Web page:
Elizabeth Keckley was born a slave in Dinwiddie, Virginia, in February 1818. After purchasing her freedom in 1855, she became a dressmaker for the wives of the political elite in Washington. In addition to her sewing skills, Keckley was an excellent networker. By 1860, she had moved to Washington, D.C., and established her own dressmaking business.
She was soon styling the Washington elite, including the wives of Robert E. Lee, Jefferson Davis, and Stephen Douglas, Lincoln’s former political rival. She had a spare style in contrast to the Victorian norm and was an expert with fit. She also scored the coup client, first lady Mary Todd Lincoln, who was an enthusiastic clotheshorse.
Keckley not only became Mrs. Lincoln’s dressmaker, she was also the first lady’s personal dresser and closest companion. She was a White House habitué during the pivotal years of the Abraham Lincoln presidency; the two ladies traveled together, with Keckley present for the Gettysburg address, and they raised money together for the Civil War effort.
Keckley son’s died in the war in August 1861, but her mourning was cut short to comfort Mrs. Lincoln, who lost her own son to typhoid the following February. Keckley was also there to provide support following the president’s assassination and Mrs. Lincoln’s transition out of the White House.
Keckley decided to write her memoir in part to salvage the former first lady’s reputation after the war. However, the publication of Behind the Scenes: Or, Thirty Years as a Slave and Four Years in the White House in 1868 had the opposite effect; feeling betrayed by the revelations in the book, Mrs. Lincoln cut off contact with the woman she once called her closest friend.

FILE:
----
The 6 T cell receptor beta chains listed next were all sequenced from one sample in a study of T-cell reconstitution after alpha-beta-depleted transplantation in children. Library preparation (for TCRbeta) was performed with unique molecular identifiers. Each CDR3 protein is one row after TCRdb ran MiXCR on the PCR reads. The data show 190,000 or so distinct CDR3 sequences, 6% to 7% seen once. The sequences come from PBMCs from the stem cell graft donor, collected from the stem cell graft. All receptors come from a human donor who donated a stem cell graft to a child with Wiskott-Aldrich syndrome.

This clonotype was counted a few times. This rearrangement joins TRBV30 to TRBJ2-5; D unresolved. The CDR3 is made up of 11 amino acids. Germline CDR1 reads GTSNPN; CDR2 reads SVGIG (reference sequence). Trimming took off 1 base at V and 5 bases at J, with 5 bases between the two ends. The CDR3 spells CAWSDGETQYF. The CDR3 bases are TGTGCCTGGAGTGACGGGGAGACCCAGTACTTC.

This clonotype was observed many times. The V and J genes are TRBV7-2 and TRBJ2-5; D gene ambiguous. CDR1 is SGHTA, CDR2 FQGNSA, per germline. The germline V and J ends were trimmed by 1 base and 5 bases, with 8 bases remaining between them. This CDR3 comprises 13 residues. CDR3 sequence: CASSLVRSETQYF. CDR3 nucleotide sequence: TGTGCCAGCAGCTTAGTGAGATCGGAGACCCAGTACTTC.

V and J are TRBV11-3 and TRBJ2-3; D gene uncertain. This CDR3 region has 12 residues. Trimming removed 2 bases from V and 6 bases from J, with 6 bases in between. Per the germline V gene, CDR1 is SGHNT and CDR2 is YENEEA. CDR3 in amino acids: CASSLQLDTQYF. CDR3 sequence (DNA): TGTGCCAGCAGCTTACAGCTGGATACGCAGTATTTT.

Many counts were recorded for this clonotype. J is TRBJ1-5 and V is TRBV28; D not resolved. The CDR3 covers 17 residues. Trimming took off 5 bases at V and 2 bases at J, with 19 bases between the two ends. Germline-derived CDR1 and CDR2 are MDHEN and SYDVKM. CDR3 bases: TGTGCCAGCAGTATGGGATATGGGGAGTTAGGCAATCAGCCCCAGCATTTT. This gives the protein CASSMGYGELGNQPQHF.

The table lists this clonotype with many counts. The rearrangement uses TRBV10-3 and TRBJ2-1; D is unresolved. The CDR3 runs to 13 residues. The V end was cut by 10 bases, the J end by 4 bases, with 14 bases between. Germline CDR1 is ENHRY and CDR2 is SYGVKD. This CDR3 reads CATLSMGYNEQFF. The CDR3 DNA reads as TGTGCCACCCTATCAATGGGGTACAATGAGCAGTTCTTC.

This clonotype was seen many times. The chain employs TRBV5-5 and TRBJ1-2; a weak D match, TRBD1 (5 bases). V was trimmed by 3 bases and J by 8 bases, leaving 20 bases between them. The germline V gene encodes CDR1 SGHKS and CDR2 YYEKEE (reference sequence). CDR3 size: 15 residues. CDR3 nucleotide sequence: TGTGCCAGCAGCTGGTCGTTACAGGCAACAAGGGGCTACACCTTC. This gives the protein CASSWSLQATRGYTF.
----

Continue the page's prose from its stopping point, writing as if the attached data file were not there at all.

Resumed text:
The once-celebrated dressmaker eventually lost most of her prominent clients and ran out of money. She accepted a faculty position at Ohio’s Wilberforce University in the Department of Sewing and Domestic Science Arts in 1892, but ill health prevented her from continuing. She died impoverished in May 1907 at the National Home for Destitute Colored Women and Children in Washington, D.C.
Keckley had an aristocratic bearing and was considered beautiful in her day. Her story has been revived and explored in plays and books such as Mrs. Lincoln’s Dressmaker, written by Jennifer Chiaverini and published in 2013.
 http://www.biography.com/people/elizabeth-keckley-9361611#death-and-legacyUntil next time, remember,
You are not alone.
You are not your circumstances.
You have everything within you to live a purpose-filled life.